Rigi met US, Indian envoys in Afghanistan before arrest
February 25, 2010 1 Comment
ISLAMABAD – The presence of Jundullah’s top man Abdol Malek Rigi in Afghanistan, a day prior to his arrest, is seen as part of covert meetings between US and Indian diplomats with Taliban and some unidentified leaders.
This newspaper, earlier, first published a story on January 30 last and a subsequent story on February 7 that a series of covert meetings were taking place between US and Indian diplomats with Taliban leaders, however, the whereabouts and origins of these leaders could not be ascertained due to the lack of sufficient details and highly covert manner in which these meetings were arranged.
UN based sources in Afghanistan informed this scribe on Wednesday that they were frequently getting reports regarding the presence of top brass of some banned outfits including those jihadi outfits the chiefs of which had lucrative head-moneys and were involved in terrorist activities in this region. Although the exact details regarding the visits of Abdol Malek Rigi to Afghanistan at any specific venue are still required because of his “lack of facial familiarity and acquaintance” within the locals, yet his frequent covert visits remained under heated discussions in informed Afghan quarters lately.
The fact stands undisputed that CIA had very strong links with Jundullah and was actively backing its operations against Shiite Muslims in Iran as well as in different parts of Pakistan and Afghanistan. Stealthy visits of the banned militants in Afghanistan, off and on, have much to do with the incompetence of Afghan government and active collusion of US and India using Afghanistan as cross-border militancy card against Pakistan.
Just recently, the arrests of three top leaders of Taliban by Pakistani authorities were not welcomed by Afghanistan and India at all, and soon after these arrests that had been termed by Pakistani authorities as a major breakthrough in combating militancy, voices were heard from New Delhi and Kabul that the pertinent development was a major blow to ‘peace efforts’ and arrested brass was presumably willing for talks with Afghanistan government! This policy of cribbing from both these states reflects the malice on part of Afghanistan that blindly follows the dictates of US and its cronies to avail of every bid that undermines Pakistan’s dignity.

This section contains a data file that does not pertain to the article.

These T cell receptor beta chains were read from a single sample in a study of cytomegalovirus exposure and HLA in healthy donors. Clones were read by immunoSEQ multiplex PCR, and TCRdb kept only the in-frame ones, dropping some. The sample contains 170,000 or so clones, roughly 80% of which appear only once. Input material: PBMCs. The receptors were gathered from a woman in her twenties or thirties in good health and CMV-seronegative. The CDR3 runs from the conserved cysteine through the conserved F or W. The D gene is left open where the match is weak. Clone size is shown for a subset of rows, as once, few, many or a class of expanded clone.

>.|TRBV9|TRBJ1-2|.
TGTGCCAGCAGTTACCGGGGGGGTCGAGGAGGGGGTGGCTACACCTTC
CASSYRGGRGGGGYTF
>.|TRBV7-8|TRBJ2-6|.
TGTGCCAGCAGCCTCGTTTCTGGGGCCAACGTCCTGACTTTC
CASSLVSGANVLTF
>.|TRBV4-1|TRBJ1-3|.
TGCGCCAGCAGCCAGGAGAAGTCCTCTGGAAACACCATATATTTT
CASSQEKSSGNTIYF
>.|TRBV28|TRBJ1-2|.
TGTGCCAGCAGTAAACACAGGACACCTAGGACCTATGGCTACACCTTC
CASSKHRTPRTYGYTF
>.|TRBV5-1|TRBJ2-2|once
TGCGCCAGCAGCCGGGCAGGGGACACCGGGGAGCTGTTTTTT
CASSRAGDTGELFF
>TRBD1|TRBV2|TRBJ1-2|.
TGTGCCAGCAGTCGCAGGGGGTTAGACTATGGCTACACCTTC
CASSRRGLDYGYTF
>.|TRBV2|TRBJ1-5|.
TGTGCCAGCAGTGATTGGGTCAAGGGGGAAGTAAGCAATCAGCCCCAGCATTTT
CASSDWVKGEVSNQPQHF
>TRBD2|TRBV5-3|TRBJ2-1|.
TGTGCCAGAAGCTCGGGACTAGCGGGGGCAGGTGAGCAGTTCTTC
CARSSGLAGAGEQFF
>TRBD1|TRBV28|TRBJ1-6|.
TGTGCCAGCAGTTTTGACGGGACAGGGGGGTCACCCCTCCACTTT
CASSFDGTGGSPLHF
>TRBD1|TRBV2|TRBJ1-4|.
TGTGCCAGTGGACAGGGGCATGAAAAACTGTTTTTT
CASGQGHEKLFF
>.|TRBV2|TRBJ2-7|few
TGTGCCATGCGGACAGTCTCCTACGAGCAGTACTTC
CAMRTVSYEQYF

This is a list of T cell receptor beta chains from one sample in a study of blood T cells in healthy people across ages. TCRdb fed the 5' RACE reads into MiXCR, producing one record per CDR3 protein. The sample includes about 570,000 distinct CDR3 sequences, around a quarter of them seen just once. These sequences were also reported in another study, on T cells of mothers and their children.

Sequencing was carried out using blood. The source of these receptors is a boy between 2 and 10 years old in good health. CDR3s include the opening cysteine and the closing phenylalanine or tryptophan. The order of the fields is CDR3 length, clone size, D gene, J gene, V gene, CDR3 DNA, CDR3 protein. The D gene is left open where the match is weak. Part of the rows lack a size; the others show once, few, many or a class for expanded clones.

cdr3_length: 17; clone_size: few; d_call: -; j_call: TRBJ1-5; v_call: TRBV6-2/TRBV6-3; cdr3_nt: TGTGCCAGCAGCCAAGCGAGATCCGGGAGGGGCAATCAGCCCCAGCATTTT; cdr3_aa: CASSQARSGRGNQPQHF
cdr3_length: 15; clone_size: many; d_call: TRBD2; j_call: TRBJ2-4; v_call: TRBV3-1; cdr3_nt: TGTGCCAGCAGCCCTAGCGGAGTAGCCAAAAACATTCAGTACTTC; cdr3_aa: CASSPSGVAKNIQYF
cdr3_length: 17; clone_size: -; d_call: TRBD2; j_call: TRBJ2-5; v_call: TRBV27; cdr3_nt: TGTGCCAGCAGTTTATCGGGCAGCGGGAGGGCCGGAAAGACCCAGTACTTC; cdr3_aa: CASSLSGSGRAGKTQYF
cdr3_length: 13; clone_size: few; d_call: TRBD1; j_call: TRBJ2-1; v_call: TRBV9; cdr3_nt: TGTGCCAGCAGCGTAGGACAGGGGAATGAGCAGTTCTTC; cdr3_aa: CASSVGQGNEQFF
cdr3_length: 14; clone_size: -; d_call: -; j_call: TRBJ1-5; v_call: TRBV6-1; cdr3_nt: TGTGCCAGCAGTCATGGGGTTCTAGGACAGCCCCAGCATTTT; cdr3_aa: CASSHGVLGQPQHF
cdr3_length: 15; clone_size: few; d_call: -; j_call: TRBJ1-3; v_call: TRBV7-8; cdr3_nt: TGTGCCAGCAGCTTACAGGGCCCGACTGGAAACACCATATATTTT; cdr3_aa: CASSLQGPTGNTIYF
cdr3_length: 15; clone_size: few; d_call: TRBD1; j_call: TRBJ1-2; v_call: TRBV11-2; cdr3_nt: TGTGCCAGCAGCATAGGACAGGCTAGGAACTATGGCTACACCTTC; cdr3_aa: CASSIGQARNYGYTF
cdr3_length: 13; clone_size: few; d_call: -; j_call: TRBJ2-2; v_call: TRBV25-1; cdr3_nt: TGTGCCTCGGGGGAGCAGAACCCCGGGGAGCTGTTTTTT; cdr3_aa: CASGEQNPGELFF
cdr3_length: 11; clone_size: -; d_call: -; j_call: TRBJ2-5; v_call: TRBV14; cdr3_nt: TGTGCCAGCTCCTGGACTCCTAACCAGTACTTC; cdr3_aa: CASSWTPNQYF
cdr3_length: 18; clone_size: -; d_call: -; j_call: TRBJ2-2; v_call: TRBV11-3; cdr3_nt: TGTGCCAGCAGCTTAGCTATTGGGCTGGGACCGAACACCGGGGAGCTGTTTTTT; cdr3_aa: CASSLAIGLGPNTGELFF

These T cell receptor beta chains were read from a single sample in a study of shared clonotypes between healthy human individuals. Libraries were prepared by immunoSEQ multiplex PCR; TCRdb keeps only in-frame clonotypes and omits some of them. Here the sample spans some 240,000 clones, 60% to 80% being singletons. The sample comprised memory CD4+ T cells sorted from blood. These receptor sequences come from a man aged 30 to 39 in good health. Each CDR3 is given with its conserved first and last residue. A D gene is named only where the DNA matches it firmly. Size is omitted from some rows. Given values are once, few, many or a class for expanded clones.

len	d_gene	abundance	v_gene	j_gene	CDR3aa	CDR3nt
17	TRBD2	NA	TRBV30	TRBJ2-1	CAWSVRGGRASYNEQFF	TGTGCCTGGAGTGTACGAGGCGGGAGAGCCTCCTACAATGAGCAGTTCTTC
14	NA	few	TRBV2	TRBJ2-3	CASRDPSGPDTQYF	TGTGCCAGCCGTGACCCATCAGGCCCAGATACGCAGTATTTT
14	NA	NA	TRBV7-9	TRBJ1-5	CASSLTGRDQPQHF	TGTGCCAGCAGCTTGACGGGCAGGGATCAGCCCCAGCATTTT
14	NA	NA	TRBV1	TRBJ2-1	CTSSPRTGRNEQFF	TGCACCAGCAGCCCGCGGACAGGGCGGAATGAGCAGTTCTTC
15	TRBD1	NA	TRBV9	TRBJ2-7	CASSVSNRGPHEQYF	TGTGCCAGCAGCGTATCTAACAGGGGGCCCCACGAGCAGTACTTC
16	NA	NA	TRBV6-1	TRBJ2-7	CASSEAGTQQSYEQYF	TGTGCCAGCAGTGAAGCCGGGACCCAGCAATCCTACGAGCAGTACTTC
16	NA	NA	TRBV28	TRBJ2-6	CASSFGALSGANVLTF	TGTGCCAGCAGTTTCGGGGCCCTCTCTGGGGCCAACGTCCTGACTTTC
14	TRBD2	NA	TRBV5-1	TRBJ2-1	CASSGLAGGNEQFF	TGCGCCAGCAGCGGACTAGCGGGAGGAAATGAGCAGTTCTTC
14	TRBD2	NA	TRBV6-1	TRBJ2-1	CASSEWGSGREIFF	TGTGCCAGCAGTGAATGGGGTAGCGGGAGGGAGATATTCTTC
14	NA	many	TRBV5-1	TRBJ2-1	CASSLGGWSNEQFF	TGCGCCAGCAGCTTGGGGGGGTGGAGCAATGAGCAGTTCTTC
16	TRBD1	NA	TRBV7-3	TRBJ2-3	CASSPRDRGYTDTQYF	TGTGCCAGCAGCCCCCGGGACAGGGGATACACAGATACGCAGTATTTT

In addition, the role of controversial individuals like Robert Baer who call the shots in US affairs regarding Gulf, Middle East and South Asia is yet another reason in support of the argument that CIA has strong links with banned outfits like Jundullah posing grave threat to regional peace. Robert Baer, who currently serves as an advisor to US government on this region, has very strong influence in US foreign policy regarding South Asia and Middle East. Also, Baer, some years ago, had served as ‘field officer’ or in other words as a US spy in Afghanistan.
Strangely enough, Baer admits of CIA’s contacts with Jundullah, but says that these contacts had been confined to ‘intelligence-gathering’ and Iran was in direct knowledge of this affair, an assertion strongly denied by Iran. Recently, he was quoted as saying that Bush administration was actively looking forward to enhance interactions with Jundullah “but the idea was quickly dropped because Jundullah was judged controllable and too close to al-Qaeda” Robert recalls.
After Robert Baer’s assignment was over in Afghanistan and he was called back due to some administrative reasons, his duties were no longer required and Baer was discarded in a manner CIA usually metes out at all those who it deems useless. However, the infuriated Baer, who felt being dejected started publishing ‘revengeful’ stuff against CIA in a weekly, and was later given the position that he currently holds, to keep his mouth shut.
Another former CIA spy Art Keller has also recently confessed that CIA had sent some 100 agents in Afghanistan to hunt Osama bin Laden. Keller says that the role of these agents was to curb militancy, but under the light of some startling revelations by some ‘hostile’ spies of CIA with related stories already published in this newspaper, it is too obvious to determine as to what exactly was assigned to the ‘heaps’ of CIA’s agents in the garb of hunting Osama other than strengthening terrorist organisations to destabilise Pakistan and Iran, and enhancing security concerns for China.